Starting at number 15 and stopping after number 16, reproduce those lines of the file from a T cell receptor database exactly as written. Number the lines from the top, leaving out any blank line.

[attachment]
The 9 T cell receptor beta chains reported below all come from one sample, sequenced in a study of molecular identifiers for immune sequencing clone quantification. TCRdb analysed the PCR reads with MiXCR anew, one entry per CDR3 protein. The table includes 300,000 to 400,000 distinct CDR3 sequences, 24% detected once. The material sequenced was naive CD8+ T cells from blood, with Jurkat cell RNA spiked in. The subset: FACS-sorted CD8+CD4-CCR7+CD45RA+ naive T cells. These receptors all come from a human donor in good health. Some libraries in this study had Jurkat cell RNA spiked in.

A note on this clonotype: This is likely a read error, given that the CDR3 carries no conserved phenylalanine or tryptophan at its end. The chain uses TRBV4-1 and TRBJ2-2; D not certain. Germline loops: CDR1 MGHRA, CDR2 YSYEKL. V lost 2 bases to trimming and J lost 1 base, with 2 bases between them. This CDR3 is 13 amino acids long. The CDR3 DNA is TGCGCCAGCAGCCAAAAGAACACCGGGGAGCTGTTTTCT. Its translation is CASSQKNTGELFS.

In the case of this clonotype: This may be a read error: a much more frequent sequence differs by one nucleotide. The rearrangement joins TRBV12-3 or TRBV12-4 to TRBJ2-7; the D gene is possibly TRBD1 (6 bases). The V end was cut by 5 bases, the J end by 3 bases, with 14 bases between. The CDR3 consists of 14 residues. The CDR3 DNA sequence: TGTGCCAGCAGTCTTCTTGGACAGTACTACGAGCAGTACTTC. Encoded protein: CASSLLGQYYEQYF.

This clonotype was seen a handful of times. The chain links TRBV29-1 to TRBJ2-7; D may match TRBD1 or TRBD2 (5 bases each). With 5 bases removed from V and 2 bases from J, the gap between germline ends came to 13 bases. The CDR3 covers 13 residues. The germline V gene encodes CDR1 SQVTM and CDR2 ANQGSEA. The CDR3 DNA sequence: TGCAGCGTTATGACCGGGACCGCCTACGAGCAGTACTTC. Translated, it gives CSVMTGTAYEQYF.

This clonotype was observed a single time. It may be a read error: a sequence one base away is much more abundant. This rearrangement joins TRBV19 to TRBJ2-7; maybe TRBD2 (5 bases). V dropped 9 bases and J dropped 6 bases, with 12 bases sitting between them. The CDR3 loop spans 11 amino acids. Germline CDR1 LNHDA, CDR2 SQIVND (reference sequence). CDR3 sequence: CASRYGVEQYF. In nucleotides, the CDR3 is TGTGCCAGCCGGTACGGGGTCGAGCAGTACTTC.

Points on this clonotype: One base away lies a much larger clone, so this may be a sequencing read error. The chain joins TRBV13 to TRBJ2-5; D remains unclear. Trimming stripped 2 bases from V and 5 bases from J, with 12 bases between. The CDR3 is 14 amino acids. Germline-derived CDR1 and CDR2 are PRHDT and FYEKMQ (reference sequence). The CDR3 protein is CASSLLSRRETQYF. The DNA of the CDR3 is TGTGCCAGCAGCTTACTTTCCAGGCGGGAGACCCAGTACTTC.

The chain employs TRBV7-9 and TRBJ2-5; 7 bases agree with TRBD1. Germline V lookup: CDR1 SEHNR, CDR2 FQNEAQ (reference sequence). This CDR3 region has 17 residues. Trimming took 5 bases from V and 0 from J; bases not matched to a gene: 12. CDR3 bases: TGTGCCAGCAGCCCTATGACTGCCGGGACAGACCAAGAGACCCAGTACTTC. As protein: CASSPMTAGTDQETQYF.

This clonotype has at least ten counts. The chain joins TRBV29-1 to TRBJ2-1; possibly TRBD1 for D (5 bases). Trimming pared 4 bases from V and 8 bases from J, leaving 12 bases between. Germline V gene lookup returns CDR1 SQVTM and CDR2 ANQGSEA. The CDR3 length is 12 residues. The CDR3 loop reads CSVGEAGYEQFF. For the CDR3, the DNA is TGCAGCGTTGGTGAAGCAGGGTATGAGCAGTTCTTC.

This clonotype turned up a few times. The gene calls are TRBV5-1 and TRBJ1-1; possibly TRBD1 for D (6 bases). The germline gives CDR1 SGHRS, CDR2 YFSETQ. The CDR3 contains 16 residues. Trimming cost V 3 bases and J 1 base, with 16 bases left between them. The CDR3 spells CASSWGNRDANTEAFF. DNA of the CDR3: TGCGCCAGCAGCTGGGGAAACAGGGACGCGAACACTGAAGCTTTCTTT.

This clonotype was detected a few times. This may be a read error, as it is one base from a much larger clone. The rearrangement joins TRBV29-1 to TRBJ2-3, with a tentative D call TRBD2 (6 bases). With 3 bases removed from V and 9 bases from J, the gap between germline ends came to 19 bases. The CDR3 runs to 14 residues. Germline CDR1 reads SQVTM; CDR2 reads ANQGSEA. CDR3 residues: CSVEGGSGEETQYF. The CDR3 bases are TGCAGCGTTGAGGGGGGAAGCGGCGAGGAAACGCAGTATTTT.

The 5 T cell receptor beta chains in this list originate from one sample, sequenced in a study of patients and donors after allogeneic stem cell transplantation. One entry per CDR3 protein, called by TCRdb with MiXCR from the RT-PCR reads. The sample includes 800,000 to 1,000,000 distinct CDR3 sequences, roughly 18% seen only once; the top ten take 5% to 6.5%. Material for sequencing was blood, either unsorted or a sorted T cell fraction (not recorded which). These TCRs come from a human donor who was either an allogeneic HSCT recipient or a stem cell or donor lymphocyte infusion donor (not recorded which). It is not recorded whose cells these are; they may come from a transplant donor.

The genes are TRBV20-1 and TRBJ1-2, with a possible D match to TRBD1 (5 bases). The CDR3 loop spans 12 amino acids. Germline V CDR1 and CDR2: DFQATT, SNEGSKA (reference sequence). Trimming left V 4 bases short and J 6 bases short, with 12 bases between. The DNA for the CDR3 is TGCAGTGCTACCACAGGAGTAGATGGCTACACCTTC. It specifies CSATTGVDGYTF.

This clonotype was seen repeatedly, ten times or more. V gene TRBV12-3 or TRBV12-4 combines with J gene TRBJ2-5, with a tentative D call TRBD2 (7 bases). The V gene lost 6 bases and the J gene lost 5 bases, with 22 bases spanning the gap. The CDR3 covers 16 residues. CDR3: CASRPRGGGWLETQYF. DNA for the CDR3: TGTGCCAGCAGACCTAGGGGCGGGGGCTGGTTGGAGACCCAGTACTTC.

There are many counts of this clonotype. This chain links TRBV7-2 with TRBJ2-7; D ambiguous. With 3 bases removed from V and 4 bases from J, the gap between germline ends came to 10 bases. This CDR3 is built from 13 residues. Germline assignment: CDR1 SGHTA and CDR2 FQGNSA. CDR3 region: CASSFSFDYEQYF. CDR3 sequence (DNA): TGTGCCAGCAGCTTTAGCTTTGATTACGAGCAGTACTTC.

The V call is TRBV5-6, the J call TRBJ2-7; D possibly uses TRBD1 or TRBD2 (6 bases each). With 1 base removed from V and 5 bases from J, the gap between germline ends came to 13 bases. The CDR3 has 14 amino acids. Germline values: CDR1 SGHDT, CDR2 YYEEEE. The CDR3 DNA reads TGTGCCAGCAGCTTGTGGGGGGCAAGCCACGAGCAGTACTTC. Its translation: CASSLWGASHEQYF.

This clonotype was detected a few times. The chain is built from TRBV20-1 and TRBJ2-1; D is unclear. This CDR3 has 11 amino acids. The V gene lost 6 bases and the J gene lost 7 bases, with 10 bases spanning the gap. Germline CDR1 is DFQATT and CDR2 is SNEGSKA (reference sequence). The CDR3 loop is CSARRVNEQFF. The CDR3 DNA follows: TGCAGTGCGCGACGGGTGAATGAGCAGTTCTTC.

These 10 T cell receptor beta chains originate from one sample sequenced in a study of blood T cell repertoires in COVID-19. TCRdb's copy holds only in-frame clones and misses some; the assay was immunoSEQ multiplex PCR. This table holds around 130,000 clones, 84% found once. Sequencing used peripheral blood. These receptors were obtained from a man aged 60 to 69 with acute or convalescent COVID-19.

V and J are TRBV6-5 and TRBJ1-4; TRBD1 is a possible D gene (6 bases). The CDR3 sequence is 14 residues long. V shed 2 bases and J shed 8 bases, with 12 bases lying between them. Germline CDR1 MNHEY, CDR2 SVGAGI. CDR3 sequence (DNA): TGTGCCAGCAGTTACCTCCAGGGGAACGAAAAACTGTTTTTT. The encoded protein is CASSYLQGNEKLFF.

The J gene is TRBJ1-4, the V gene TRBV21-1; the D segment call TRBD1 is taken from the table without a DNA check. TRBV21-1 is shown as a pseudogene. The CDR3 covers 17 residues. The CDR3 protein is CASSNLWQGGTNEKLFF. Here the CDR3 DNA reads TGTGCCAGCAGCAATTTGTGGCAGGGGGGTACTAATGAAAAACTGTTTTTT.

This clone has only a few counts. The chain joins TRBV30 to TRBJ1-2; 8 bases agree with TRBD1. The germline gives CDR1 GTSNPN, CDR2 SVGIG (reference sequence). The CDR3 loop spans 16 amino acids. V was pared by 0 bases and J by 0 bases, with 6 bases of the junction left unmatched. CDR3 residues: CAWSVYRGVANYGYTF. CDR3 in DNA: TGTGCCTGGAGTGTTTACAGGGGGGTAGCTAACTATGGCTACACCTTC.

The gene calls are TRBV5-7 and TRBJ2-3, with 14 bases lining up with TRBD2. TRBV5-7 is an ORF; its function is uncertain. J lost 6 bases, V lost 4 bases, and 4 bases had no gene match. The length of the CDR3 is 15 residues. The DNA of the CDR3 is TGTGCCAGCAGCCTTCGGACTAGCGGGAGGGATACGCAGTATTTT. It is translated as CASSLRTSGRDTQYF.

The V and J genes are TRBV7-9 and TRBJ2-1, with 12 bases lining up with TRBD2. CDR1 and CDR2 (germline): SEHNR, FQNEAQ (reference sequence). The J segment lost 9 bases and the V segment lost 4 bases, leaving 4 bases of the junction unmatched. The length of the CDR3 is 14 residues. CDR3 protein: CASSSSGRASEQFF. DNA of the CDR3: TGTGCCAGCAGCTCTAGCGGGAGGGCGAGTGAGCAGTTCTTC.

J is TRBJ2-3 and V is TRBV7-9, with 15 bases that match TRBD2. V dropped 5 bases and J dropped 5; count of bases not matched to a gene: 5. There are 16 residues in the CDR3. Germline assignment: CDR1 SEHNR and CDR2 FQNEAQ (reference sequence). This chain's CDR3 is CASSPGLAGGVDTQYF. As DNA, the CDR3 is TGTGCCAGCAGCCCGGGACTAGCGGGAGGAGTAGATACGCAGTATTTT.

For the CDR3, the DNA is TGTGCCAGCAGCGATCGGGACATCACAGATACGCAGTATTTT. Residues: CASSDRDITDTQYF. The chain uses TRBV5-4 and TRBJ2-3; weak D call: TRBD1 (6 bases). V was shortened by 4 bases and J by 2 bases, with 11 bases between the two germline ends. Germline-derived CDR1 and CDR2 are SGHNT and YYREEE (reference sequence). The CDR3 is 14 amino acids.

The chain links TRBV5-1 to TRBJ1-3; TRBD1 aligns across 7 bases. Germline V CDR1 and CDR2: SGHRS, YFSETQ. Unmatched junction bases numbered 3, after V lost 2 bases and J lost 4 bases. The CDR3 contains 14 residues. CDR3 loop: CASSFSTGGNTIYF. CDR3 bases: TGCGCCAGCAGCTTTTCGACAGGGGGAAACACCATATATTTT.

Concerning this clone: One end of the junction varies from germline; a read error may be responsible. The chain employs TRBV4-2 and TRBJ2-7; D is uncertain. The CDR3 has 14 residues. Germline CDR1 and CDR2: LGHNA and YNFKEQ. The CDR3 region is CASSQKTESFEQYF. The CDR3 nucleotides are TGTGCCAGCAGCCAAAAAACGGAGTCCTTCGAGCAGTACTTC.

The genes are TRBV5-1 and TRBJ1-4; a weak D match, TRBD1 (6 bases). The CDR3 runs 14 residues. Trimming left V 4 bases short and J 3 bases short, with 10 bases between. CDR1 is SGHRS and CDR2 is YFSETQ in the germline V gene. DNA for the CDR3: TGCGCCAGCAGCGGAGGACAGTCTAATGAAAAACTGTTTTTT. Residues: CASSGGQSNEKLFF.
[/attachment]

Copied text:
The V call is TRBV5-6, the J call TRBJ2-7; D possibly uses TRBD1 or TRBD2 (6 bases each). With 1 base removed from V and 5 bases from J, the gap between germline ends came to 13 bases. The CDR3 has 14 amino acids. Germline values: CDR1 SGHDT, CDR2 YYEEEE. The CDR3 DNA reads TGTGCCAGCAGCTTGTGGGGGGCAAGCCACGAGCAGTACTTC. Its translation: CASSLWGASHEQYF.

This clonotype was detected a few times. The chain is built from TRBV20-1 and TRBJ2-1; D is unclear. This CDR3 has 11 amino acids. The V gene lost 6 bases and the J gene lost 7 bases, with 10 bases spanning the gap. Germline CDR1 is DFQATT and CDR2 is SNEGSKA (reference sequence). The CDR3 loop is CSARRVNEQFF. The CDR3 DNA follows: TGCAGTGCGCGACGGGTGAATGAGCAGTTCTTC.